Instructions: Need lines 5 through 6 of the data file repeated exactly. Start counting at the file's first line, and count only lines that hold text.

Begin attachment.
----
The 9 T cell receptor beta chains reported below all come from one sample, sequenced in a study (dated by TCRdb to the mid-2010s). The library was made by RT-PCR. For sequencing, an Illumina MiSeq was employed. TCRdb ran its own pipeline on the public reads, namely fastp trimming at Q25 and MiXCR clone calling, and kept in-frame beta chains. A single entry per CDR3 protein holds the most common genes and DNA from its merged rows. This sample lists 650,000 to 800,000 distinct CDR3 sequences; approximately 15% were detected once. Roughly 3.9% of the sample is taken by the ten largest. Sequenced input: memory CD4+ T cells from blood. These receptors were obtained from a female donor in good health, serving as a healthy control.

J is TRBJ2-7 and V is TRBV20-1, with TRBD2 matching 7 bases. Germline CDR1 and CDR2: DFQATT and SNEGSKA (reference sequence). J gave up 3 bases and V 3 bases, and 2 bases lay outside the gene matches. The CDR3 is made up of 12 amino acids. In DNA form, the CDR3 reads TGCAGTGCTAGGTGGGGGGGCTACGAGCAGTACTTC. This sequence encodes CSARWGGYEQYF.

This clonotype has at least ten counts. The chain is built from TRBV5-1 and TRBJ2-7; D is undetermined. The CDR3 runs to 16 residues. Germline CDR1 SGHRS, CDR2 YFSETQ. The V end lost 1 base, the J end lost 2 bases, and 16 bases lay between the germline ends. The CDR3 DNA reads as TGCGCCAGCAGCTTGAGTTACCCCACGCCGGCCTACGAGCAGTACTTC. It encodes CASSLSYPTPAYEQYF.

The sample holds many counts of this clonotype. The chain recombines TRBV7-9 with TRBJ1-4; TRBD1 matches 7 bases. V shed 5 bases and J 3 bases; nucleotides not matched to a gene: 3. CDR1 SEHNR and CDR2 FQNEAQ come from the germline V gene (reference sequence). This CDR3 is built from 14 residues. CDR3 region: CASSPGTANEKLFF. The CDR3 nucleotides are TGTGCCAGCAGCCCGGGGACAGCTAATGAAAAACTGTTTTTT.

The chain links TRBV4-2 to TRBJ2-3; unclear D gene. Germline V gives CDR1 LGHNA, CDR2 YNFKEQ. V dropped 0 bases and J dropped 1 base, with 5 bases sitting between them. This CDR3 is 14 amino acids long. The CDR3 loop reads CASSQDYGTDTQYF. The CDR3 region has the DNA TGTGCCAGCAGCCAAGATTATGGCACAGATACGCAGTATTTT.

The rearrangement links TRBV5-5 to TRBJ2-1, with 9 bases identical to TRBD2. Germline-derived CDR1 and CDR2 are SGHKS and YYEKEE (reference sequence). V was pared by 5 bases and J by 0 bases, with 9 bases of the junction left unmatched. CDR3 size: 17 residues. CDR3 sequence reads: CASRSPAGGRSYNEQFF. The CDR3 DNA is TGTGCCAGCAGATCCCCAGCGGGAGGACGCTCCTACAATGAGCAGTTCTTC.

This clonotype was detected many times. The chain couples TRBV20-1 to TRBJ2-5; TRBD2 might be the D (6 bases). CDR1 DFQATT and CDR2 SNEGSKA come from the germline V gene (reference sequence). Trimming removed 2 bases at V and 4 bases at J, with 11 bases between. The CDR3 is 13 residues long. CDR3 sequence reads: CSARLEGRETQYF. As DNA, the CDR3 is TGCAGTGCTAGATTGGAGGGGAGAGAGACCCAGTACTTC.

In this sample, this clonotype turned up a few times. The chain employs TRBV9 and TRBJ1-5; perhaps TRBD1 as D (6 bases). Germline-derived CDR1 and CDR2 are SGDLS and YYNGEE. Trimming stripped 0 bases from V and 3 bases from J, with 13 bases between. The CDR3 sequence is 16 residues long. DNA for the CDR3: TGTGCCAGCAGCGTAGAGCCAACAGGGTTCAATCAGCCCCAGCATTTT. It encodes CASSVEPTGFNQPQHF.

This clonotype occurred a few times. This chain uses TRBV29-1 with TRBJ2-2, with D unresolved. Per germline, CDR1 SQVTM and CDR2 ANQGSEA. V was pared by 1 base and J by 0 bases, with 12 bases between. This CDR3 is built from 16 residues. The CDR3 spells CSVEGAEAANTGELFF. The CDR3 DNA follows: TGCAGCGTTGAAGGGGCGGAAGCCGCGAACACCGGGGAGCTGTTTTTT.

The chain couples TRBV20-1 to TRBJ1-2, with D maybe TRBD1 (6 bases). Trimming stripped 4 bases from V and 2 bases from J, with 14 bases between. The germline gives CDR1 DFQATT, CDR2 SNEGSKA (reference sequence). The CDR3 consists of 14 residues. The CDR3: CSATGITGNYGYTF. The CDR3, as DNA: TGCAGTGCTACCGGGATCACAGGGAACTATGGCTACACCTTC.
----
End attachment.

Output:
The chain links TRBV4-2 to TRBJ2-3; unclear D gene. Germline V gives CDR1 LGHNA, CDR2 YNFKEQ. V dropped 0 bases and J dropped 1 base, with 5 bases sitting between them. This CDR3 is 14 amino acids long. The CDR3 loop reads CASSQDYGTDTQYF. The CDR3 region has the DNA TGTGCCAGCAGCCAAGATTATGGCACAGATACGCAGTATTTT.

The rearrangement links TRBV5-5 to TRBJ2-1, with 9 bases identical to TRBD2. Germline-derived CDR1 and CDR2 are SGHKS and YYEKEE (reference sequence). V was pared by 5 bases and J by 0 bases, with 9 bases of the junction left unmatched. CDR3 size: 17 residues. CDR3 sequence reads: CASRSPAGGRSYNEQFF. The CDR3 DNA is TGTGCCAGCAGATCCCCAGCGGGAGGACGCTCCTACAATGAGCAGTTCTTC.